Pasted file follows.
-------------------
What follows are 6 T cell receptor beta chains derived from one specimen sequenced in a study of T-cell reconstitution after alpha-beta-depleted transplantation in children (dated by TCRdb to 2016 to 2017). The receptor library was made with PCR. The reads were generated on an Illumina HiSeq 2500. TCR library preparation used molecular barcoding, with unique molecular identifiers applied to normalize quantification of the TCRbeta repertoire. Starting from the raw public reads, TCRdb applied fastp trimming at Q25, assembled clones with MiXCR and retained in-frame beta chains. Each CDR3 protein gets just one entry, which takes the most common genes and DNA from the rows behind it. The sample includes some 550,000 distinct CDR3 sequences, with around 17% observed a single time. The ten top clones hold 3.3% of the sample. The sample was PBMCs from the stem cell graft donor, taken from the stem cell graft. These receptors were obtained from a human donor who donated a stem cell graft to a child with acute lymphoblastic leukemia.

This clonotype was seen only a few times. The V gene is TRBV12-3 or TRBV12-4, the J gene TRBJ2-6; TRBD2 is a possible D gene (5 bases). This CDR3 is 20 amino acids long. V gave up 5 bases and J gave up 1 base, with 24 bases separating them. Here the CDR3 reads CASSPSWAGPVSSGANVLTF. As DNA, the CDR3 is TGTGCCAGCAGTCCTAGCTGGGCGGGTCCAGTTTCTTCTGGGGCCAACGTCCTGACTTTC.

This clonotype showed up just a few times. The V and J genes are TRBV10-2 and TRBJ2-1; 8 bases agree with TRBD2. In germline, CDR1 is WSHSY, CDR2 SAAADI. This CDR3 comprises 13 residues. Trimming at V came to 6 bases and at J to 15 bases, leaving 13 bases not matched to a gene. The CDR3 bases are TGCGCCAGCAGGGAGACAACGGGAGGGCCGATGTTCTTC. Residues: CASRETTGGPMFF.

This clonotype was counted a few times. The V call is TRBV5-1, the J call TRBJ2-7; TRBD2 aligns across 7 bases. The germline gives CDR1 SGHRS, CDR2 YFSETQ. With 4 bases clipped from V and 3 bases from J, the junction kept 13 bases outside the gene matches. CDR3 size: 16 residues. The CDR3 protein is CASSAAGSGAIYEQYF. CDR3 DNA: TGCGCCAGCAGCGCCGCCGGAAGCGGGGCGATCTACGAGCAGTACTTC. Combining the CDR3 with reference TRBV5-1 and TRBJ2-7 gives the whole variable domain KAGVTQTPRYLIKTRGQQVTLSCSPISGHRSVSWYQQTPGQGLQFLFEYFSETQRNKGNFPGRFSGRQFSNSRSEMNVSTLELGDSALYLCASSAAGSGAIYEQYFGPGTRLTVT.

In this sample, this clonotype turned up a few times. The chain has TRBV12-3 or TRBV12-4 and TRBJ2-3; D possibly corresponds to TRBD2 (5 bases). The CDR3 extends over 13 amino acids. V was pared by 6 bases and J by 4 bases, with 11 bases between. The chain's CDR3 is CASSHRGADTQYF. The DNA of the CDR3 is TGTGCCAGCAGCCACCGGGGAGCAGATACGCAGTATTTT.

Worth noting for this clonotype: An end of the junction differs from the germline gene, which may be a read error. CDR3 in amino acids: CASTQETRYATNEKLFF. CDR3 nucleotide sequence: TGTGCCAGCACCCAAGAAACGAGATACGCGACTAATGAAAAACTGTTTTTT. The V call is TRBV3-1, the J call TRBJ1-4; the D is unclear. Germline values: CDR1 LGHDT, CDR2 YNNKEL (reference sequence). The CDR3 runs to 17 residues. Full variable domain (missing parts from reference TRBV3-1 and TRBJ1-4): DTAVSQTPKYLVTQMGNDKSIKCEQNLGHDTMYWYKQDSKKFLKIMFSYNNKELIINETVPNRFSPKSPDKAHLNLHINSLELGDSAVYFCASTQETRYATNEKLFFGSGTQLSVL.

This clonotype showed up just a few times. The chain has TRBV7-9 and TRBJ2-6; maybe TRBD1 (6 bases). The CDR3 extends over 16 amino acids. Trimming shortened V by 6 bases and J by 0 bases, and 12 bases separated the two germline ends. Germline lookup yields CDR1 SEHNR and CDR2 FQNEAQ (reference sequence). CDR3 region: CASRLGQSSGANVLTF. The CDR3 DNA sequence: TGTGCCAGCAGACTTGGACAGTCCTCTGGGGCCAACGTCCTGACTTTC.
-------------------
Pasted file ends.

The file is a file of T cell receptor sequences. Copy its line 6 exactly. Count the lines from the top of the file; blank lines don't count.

Worth noting for this clonotype: An end of the junction differs from the germline gene, which may be a read error. CDR3 in amino acids: CASTQETRYATNEKLFF. CDR3 nucleotide sequence: TGTGCCAGCACCCAAGAAACGAGATACGCGACTAATGAAAAACTGTTTTTT. The V call is TRBV3-1, the J call TRBJ1-4; the D is unclear. Germline values: CDR1 LGHDT, CDR2 YNNKEL (reference sequence). The CDR3 runs to 17 residues. Full variable domain (missing parts from reference TRBV3-1 and TRBJ1-4): DTAVSQTPKYLVTQMGNDKSIKCEQNLGHDTMYWYKQDSKKFLKIMFSYNNKELIINETVPNRFSPKSPDKAHLNLHINSLELGDSAVYFCASTQETRYATNEKLFFGSGTQLSVL.